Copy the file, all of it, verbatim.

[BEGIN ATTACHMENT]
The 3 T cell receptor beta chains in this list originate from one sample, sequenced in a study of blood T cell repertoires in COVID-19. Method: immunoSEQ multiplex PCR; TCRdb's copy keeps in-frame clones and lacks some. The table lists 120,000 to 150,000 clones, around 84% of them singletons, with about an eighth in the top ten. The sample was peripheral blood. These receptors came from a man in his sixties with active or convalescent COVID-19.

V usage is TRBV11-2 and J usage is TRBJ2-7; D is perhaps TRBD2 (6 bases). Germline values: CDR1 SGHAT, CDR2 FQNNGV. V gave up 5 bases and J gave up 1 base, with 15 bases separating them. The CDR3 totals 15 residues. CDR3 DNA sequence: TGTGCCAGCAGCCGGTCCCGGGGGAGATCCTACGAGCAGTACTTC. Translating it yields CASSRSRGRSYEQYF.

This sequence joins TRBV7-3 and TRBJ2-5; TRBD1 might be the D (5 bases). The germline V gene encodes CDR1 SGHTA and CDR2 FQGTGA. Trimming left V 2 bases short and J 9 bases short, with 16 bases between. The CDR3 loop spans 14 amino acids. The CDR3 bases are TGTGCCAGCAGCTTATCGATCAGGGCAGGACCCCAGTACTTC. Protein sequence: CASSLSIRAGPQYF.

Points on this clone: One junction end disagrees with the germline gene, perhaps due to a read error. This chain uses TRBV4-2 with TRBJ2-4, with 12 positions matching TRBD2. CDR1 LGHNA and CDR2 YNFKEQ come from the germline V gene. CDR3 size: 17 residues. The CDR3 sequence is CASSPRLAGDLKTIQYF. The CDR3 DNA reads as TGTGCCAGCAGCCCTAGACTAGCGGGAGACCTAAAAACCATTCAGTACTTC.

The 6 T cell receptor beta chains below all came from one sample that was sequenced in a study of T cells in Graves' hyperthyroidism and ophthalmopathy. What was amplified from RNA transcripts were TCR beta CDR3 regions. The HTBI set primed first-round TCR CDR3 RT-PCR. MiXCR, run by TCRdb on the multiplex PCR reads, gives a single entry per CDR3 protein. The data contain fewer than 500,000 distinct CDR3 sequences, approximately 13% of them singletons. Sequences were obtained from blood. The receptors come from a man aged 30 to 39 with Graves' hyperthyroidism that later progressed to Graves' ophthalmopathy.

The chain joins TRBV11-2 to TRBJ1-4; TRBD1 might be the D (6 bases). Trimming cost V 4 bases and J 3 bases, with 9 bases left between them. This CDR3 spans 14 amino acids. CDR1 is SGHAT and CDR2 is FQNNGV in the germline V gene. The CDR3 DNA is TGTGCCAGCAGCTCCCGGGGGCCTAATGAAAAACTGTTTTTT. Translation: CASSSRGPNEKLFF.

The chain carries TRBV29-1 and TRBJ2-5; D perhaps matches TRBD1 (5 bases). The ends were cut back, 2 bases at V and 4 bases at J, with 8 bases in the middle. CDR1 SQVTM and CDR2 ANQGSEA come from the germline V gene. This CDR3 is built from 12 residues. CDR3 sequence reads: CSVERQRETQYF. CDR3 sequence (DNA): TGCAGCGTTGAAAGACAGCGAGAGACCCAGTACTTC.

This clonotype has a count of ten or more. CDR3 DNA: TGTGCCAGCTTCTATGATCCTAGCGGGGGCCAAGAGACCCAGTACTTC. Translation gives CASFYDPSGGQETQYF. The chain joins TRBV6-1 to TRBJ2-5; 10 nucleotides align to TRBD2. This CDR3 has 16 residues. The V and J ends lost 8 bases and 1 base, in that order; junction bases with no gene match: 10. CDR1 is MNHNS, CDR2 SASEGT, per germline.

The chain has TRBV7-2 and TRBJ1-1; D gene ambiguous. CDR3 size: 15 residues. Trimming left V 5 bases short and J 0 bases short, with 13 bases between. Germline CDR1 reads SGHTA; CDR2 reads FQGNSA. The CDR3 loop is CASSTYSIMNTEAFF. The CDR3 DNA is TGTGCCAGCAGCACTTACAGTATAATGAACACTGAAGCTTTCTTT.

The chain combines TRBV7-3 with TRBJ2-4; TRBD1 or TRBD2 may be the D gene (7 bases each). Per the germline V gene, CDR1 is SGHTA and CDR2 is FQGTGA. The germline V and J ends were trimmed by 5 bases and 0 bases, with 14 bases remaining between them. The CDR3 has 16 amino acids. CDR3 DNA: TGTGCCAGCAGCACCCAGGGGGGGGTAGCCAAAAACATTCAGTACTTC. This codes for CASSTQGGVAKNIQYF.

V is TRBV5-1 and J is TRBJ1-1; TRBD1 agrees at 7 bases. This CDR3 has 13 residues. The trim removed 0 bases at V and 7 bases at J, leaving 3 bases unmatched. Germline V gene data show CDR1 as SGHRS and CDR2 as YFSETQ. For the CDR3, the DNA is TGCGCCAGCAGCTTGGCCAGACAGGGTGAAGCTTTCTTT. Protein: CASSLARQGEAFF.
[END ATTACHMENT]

The 3 T cell receptor beta chains in this list originate from one sample, sequenced in a study of blood T cell repertoires in COVID-19. Method: immunoSEQ multiplex PCR; TCRdb's copy keeps in-frame clones and lacks some. The table lists 120,000 to 150,000 clones, around 84% of them singletons, with about an eighth in the top ten. The sample was peripheral blood. These receptors came from a man in his sixties with active or convalescent COVID-19.

V usage is TRBV11-2 and J usage is TRBJ2-7; D is perhaps TRBD2 (6 bases). Germline values: CDR1 SGHAT, CDR2 FQNNGV. V gave up 5 bases and J gave up 1 base, with 15 bases separating them. The CDR3 totals 15 residues. CDR3 DNA sequence: TGTGCCAGCAGCCGGTCCCGGGGGAGATCCTACGAGCAGTACTTC. Translating it yields CASSRSRGRSYEQYF.

This sequence joins TRBV7-3 and TRBJ2-5; TRBD1 might be the D (5 bases). The germline V gene encodes CDR1 SGHTA and CDR2 FQGTGA. Trimming left V 2 bases short and J 9 bases short, with 16 bases between. The CDR3 loop spans 14 amino acids. The CDR3 bases are TGTGCCAGCAGCTTATCGATCAGGGCAGGACCCCAGTACTTC. Protein sequence: CASSLSIRAGPQYF.

Points on this clone: One junction end disagrees with the germline gene, perhaps due to a read error. This chain uses TRBV4-2 with TRBJ2-4, with 12 positions matching TRBD2. CDR1 LGHNA and CDR2 YNFKEQ come from the germline V gene. CDR3 size: 17 residues. The CDR3 sequence is CASSPRLAGDLKTIQYF. The CDR3 DNA reads as TGTGCCAGCAGCCCTAGACTAGCGGGAGACCTAAAAACCATTCAGTACTTC.

The 6 T cell receptor beta chains below all came from one sample that was sequenced in a study of T cells in Graves' hyperthyroidism and ophthalmopathy. What was amplified from RNA transcripts were TCR beta CDR3 regions. The HTBI set primed first-round TCR CDR3 RT-PCR. MiXCR, run by TCRdb on the multiplex PCR reads, gives a single entry per CDR3 protein. The data contain fewer than 500,000 distinct CDR3 sequences, approximately 13% of them singletons. Sequences were obtained from blood. The receptors come from a man aged 30 to 39 with Graves' hyperthyroidism that later progressed to Graves' ophthalmopathy.

The chain joins TRBV11-2 to TRBJ1-4; TRBD1 might be the D (6 bases). Trimming cost V 4 bases and J 3 bases, with 9 bases left between them. This CDR3 spans 14 amino acids. CDR1 is SGHAT and CDR2 is FQNNGV in the germline V gene. The CDR3 DNA is TGTGCCAGCAGCTCCCGGGGGCCTAATGAAAAACTGTTTTTT. Translation: CASSSRGPNEKLFF.

The chain carries TRBV29-1 and TRBJ2-5; D perhaps matches TRBD1 (5 bases). The ends were cut back, 2 bases at V and 4 bases at J, with 8 bases in the middle. CDR1 SQVTM and CDR2 ANQGSEA come from the germline V gene. This CDR3 is built from 12 residues. CDR3 sequence reads: CSVERQRETQYF. CDR3 sequence (DNA): TGCAGCGTTGAAAGACAGCGAGAGACCCAGTACTTC.

This clonotype has a count of ten or more. CDR3 DNA: TGTGCCAGCTTCTATGATCCTAGCGGGGGCCAAGAGACCCAGTACTTC. Translation gives CASFYDPSGGQETQYF. The chain joins TRBV6-1 to TRBJ2-5; 10 nucleotides align to TRBD2. This CDR3 has 16 residues. The V and J ends lost 8 bases and 1 base, in that order; junction bases with no gene match: 10. CDR1 is MNHNS, CDR2 SASEGT, per germline.

The chain has TRBV7-2 and TRBJ1-1; D gene ambiguous. CDR3 size: 15 residues. Trimming left V 5 bases short and J 0 bases short, with 13 bases between. Germline CDR1 reads SGHTA; CDR2 reads FQGNSA. The CDR3 loop is CASSTYSIMNTEAFF. The CDR3 DNA is TGTGCCAGCAGCACTTACAGTATAATGAACACTGAAGCTTTCTTT.

The chain combines TRBV7-3 with TRBJ2-4; TRBD1 or TRBD2 may be the D gene (7 bases each). Per the germline V gene, CDR1 is SGHTA and CDR2 is FQGTGA. The germline V and J ends were trimmed by 5 bases and 0 bases, with 14 bases remaining between them. The CDR3 has 16 amino acids. CDR3 DNA: TGTGCCAGCAGCACCCAGGGGGGGGTAGCCAAAAACATTCAGTACTTC. This codes for CASSTQGGVAKNIQYF.

V is TRBV5-1 and J is TRBJ1-1; TRBD1 agrees at 7 bases. This CDR3 has 13 residues. The trim removed 0 bases at V and 7 bases at J, leaving 3 bases unmatched. Germline V gene data show CDR1 as SGHRS and CDR2 as YFSETQ. For the CDR3, the DNA is TGCGCCAGCAGCTTGGCCAGACAGGGTGAAGCTTTCTTT. Protein: CASSLARQGEAFF.